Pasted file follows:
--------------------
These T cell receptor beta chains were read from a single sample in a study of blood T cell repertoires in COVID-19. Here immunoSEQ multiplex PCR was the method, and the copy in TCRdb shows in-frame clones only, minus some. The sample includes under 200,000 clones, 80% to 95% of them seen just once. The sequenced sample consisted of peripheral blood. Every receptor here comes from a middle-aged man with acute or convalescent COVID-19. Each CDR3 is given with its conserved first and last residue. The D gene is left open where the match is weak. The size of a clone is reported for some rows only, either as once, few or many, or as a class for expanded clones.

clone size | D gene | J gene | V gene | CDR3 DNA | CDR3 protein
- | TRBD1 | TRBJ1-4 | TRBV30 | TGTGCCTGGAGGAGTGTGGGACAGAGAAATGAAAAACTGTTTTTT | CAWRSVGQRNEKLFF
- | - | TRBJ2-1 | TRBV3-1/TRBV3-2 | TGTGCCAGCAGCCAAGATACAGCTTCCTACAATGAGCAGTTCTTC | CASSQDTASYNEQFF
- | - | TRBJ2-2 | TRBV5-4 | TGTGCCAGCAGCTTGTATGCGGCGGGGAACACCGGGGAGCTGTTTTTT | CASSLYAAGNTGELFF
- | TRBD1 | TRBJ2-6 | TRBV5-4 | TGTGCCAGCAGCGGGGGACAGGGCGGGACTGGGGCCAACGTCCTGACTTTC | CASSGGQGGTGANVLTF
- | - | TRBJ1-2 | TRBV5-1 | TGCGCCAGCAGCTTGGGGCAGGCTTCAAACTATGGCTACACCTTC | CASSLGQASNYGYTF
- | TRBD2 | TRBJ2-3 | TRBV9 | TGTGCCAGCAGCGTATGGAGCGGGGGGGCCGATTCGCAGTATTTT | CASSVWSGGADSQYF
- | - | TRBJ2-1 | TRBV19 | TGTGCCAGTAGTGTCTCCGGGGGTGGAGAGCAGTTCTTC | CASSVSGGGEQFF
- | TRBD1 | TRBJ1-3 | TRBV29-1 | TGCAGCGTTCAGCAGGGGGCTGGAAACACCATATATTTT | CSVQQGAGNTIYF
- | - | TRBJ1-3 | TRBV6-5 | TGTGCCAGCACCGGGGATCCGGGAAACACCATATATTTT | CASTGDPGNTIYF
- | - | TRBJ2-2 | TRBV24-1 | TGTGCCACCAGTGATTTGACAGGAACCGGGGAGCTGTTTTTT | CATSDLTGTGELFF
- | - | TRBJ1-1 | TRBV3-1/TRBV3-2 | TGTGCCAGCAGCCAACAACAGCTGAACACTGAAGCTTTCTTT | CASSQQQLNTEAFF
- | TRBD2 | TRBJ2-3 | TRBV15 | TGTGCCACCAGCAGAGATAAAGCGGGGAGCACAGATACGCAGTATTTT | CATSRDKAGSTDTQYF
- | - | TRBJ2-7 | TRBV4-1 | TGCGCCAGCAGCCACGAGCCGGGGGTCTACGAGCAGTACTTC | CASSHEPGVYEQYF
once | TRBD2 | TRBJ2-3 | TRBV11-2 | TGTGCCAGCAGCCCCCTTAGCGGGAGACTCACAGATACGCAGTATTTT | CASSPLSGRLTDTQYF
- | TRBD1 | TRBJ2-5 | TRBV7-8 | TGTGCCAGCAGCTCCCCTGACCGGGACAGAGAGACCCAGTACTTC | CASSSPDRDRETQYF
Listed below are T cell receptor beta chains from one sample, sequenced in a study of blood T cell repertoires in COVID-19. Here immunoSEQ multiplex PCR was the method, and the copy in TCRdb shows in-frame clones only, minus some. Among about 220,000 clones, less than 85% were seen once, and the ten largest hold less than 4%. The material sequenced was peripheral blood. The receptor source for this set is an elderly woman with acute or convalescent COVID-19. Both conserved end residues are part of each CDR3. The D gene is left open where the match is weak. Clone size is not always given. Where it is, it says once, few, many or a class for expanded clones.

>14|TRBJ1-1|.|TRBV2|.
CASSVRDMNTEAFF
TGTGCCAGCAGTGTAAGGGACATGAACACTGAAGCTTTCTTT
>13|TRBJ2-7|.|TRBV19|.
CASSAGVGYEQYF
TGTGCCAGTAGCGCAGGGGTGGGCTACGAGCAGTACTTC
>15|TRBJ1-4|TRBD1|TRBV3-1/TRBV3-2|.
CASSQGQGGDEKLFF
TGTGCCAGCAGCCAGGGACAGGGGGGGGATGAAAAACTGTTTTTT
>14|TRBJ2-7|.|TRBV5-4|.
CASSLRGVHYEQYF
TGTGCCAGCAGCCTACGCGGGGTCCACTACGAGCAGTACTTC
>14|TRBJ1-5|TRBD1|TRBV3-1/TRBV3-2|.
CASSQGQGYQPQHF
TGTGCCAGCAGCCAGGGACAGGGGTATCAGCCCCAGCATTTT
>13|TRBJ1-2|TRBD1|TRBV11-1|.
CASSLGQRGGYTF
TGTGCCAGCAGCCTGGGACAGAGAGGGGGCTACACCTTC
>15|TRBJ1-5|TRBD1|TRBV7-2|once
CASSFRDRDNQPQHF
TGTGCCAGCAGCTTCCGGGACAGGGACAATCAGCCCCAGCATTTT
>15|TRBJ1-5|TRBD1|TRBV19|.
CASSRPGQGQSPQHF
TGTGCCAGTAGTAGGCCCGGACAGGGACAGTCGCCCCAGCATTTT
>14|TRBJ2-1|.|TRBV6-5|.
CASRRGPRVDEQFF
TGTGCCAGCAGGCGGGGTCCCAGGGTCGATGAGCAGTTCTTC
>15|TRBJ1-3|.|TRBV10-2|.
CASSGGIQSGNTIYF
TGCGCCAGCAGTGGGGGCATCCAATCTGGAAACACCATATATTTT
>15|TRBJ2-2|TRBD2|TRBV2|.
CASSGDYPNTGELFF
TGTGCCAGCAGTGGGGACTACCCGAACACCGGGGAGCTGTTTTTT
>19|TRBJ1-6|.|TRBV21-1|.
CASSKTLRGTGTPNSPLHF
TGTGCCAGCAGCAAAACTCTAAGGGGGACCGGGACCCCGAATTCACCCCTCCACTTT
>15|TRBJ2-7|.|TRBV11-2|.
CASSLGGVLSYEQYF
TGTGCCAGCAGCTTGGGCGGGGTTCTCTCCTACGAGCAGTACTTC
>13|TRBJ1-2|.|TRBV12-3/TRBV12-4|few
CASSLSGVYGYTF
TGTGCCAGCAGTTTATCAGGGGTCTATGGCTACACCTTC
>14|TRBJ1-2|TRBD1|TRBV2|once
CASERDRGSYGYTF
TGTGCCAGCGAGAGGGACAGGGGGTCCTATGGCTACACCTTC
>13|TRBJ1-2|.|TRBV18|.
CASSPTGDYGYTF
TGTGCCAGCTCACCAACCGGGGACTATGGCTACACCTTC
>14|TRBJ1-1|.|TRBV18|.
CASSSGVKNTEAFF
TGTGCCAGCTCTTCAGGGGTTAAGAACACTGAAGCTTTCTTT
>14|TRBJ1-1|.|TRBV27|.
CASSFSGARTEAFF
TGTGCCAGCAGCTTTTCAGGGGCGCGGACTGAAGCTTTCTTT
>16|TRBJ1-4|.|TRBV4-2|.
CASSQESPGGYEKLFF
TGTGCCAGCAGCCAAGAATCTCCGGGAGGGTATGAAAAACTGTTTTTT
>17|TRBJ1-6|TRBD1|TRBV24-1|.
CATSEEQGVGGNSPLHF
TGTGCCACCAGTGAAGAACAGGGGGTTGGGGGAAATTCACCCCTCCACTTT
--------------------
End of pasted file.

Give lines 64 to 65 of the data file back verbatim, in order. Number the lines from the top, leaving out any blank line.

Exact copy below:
>13|TRBJ1-2|.|TRBV18|.
CASSPTGDYGYTF